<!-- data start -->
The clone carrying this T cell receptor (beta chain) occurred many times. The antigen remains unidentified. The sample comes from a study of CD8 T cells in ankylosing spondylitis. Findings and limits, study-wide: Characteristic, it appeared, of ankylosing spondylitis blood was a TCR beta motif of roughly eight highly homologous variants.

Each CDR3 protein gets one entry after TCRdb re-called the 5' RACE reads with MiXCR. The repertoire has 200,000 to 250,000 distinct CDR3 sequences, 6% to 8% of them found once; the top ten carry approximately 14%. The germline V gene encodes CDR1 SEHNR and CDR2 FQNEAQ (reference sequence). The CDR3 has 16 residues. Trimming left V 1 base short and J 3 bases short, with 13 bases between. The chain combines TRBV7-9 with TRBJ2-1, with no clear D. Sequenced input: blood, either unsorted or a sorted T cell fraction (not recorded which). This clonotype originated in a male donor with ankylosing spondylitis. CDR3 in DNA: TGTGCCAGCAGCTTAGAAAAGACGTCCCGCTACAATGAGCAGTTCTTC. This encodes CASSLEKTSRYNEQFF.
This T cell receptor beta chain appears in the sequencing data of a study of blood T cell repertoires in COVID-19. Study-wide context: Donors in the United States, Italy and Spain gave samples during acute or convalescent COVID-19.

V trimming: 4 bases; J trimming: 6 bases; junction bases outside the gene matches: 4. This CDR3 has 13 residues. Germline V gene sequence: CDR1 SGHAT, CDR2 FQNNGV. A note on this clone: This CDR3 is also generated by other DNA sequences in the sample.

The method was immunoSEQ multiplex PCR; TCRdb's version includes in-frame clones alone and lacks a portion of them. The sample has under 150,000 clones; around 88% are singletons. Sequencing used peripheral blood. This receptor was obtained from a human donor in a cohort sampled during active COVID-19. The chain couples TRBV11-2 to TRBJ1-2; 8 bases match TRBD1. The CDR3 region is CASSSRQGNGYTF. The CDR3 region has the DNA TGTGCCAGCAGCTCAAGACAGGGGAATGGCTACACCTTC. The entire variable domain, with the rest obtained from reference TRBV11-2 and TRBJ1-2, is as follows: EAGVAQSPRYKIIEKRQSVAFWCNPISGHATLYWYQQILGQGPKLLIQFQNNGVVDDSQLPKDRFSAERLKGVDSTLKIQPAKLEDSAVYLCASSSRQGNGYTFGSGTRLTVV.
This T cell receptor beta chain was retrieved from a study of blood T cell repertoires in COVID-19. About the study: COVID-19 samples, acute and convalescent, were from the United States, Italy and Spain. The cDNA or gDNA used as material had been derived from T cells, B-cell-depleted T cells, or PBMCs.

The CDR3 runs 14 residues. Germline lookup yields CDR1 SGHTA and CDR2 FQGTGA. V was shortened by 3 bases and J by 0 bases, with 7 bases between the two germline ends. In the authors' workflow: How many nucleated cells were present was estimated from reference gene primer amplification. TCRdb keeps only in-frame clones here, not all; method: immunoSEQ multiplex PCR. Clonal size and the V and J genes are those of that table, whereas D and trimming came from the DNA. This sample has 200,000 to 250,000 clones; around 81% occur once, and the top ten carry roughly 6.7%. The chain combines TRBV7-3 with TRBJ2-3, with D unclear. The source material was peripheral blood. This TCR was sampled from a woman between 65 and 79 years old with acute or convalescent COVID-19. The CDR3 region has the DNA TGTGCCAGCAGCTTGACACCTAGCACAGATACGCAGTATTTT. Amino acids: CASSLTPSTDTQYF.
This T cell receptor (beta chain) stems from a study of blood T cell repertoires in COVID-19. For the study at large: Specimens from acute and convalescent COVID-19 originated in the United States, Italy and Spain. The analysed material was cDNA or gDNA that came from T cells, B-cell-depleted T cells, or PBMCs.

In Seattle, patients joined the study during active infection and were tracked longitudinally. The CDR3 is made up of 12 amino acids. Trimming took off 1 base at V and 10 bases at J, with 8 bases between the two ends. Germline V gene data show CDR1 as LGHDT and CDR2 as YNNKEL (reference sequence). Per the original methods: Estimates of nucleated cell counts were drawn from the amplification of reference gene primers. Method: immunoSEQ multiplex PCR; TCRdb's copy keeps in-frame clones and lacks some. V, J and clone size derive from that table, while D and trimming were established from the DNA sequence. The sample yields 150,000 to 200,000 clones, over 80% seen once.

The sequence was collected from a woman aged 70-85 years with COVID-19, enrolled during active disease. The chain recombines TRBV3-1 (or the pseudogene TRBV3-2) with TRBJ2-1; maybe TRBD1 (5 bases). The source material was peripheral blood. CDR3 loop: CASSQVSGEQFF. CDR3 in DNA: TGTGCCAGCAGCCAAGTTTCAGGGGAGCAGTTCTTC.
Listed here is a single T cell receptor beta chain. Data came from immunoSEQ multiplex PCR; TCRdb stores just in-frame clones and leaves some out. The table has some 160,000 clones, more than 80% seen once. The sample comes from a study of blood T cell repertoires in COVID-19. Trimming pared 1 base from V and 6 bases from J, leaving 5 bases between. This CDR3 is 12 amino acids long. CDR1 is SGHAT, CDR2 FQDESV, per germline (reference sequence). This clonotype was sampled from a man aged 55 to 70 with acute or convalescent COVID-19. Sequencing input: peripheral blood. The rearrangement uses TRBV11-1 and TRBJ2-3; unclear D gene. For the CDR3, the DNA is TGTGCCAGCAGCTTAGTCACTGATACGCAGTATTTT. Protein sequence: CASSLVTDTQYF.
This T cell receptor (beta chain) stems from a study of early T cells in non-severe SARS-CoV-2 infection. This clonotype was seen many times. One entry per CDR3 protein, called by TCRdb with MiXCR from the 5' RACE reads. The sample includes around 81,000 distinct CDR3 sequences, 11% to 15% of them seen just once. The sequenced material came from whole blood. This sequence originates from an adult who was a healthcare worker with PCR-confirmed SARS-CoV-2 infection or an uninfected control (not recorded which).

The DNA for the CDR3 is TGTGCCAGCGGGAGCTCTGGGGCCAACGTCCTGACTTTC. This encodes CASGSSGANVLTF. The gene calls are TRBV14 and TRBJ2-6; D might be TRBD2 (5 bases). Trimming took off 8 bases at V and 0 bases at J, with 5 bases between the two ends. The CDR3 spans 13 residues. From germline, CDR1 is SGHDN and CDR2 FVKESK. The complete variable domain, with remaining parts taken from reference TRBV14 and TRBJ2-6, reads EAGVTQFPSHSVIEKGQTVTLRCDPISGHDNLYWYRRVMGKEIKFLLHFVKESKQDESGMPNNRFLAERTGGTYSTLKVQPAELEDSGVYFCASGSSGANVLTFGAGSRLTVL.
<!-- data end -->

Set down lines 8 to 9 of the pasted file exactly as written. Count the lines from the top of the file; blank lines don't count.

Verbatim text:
This T cell receptor (beta chain) stems from a study of blood T cell repertoires in COVID-19. For the study at large: Specimens from acute and convalescent COVID-19 originated in the United States, Italy and Spain. The analysed material was cDNA or gDNA that came from T cells, B-cell-depleted T cells, or PBMCs.

In Seattle, patients joined the study during active infection and were tracked longitudinally. The CDR3 is made up of 12 amino acids. Trimming took off 1 base at V and 10 bases at J, with 8 bases between the two ends. Germline V gene data show CDR1 as LGHDT and CDR2 as YNNKEL (reference sequence). Per the original methods: Estimates of nucleated cell counts were drawn from the amplification of reference gene primers. Method: immunoSEQ multiplex PCR; TCRdb's copy keeps in-frame clones and lacks some. V, J and clone size derive from that table, while D and trimming were established from the DNA sequence. The sample yields 150,000 to 200,000 clones, over 80% seen once.